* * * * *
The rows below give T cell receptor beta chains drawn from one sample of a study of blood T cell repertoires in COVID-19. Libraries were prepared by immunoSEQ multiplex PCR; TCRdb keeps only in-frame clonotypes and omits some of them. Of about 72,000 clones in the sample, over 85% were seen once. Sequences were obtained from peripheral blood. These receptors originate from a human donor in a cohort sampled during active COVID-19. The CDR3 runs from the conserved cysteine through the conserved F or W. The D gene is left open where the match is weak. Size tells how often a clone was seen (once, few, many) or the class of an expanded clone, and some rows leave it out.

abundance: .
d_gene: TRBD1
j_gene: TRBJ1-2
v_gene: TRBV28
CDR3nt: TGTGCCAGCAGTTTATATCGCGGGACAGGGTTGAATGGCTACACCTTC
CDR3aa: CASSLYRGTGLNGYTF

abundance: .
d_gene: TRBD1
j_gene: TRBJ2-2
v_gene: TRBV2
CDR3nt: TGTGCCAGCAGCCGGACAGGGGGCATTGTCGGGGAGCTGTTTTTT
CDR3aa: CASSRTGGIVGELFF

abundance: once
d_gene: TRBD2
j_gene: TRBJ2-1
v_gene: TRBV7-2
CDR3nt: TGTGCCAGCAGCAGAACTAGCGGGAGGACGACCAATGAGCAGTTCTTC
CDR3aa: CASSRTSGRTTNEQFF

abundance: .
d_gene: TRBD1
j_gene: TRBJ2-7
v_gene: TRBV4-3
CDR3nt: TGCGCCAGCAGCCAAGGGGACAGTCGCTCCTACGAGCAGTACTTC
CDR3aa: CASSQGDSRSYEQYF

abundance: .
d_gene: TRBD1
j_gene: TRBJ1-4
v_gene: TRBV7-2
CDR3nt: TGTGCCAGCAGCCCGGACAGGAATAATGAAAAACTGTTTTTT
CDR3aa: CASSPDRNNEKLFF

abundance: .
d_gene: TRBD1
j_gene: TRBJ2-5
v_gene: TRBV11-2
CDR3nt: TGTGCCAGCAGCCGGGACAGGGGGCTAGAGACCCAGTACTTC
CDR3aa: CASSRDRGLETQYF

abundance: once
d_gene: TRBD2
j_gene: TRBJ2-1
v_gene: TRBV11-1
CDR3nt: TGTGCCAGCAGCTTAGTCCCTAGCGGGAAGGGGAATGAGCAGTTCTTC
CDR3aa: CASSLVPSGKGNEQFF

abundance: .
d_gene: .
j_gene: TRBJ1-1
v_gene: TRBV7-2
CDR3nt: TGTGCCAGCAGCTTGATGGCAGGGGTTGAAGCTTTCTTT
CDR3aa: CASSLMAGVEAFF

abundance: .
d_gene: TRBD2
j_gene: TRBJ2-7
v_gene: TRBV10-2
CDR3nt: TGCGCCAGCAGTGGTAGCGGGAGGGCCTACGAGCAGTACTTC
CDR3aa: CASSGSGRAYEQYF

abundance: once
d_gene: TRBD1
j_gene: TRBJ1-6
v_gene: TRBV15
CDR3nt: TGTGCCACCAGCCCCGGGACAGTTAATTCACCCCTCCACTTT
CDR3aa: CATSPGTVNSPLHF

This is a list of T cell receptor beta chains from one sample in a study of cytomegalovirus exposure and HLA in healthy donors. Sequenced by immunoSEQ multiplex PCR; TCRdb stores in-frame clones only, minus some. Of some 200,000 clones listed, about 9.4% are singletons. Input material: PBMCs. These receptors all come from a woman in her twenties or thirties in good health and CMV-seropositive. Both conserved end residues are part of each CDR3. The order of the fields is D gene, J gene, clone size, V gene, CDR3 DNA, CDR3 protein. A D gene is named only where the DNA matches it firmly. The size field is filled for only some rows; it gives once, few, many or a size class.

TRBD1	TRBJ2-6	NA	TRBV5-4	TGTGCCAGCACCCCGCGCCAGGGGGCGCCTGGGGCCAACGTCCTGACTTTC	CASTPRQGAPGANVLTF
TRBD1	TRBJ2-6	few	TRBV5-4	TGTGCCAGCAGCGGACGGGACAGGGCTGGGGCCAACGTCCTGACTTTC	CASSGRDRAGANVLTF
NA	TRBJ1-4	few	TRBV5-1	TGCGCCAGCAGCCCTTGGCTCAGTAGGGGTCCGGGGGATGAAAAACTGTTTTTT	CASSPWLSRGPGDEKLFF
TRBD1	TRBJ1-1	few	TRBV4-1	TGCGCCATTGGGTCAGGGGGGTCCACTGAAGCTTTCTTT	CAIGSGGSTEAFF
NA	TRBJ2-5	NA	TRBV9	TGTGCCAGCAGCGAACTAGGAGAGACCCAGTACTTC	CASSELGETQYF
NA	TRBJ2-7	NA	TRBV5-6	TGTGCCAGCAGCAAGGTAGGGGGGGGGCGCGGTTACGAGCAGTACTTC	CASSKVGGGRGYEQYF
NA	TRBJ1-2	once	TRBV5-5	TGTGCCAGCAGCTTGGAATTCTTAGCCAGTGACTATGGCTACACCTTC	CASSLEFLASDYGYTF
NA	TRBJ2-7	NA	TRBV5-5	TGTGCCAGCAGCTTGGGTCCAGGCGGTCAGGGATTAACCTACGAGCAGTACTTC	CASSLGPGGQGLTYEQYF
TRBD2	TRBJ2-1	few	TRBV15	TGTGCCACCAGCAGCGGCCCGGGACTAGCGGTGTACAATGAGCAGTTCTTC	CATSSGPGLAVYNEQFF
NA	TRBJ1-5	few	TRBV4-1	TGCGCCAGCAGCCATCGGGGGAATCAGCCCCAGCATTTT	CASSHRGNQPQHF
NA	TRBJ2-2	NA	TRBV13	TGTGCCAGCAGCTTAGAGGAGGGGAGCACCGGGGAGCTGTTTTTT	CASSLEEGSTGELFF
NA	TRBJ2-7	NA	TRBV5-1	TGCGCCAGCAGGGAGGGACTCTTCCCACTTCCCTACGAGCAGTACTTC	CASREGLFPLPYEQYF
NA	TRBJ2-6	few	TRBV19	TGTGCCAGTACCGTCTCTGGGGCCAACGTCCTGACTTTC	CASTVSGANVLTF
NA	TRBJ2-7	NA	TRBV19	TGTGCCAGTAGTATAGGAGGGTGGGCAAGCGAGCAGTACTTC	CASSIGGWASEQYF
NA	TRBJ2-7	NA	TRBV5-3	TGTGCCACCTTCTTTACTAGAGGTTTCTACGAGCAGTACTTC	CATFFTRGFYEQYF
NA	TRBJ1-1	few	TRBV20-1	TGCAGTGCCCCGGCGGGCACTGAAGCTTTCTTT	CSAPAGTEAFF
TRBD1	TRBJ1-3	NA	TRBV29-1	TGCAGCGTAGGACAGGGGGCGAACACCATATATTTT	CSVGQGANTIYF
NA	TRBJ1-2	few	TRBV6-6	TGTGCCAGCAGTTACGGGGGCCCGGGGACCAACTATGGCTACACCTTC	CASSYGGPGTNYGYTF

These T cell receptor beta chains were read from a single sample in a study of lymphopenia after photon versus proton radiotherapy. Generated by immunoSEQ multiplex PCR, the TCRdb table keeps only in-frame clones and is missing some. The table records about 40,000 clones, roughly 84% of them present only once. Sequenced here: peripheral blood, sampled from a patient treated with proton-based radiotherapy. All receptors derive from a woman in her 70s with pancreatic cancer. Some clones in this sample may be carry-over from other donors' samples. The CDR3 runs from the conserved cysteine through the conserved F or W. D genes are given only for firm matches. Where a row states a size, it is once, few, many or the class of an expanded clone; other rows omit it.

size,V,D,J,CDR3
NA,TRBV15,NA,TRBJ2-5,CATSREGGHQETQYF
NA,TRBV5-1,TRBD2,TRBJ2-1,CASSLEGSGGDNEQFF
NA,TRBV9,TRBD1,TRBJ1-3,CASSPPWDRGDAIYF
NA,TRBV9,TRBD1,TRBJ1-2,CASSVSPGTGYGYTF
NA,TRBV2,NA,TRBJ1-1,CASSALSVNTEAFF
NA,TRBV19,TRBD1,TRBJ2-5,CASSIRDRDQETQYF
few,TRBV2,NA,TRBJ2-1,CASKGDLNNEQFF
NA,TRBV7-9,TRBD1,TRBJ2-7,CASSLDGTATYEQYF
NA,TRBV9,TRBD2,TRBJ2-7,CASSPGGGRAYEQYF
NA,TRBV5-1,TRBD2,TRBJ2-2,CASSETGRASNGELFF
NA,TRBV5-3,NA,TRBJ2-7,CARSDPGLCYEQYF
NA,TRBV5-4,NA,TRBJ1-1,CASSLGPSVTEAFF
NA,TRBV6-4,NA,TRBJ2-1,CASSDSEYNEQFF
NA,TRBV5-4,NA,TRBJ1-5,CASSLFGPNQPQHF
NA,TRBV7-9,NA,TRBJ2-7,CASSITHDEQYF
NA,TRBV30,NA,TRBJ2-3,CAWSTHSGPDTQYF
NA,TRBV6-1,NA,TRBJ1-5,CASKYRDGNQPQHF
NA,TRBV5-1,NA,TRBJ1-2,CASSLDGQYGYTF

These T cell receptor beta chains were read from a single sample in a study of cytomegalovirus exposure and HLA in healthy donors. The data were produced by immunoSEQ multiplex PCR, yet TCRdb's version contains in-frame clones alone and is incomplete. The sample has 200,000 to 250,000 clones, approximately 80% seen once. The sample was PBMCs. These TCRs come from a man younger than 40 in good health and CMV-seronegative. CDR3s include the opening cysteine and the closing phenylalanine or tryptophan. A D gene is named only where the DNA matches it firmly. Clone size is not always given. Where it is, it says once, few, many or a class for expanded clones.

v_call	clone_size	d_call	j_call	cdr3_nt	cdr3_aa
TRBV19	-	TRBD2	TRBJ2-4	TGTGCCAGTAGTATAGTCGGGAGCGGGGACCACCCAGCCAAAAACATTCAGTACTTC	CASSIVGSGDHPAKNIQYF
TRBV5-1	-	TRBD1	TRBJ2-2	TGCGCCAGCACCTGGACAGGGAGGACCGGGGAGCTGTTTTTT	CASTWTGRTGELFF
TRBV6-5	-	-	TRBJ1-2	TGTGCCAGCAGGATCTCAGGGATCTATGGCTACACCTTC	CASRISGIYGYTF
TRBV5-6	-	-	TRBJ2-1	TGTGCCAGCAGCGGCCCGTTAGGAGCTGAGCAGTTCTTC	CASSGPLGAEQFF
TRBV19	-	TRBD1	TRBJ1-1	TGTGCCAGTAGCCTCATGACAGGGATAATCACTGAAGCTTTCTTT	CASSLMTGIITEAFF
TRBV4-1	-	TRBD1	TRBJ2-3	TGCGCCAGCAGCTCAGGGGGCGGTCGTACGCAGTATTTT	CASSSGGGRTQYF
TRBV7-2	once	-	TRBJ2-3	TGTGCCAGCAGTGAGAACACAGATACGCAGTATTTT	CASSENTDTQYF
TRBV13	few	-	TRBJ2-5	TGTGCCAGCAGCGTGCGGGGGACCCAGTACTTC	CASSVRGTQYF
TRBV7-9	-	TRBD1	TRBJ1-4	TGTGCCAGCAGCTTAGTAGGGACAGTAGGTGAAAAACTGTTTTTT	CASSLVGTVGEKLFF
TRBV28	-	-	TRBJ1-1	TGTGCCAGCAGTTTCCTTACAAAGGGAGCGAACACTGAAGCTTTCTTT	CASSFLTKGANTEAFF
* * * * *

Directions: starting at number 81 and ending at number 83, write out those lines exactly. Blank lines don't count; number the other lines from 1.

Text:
These T cell receptor beta chains were read from a single sample in a study of lymphopenia after photon versus proton radiotherapy. Generated by immunoSEQ multiplex PCR, the TCRdb table keeps only in-frame clones and is missing some. The table records about 40,000 clones, roughly 84% of them present only once. Sequenced here: peripheral blood, sampled from a patient treated with proton-based radiotherapy. All receptors derive from a woman in her 70s with pancreatic cancer. Some clones in this sample may be carry-over from other donors' samples. The CDR3 runs from the conserved cysteine through the conserved F or W. D genes are given only for firm matches. Where a row states a size, it is once, few, many or the class of an expanded clone; other rows omit it.

size,V,D,J,CDR3
NA,TRBV15,NA,TRBJ2-5,CATSREGGHQETQYF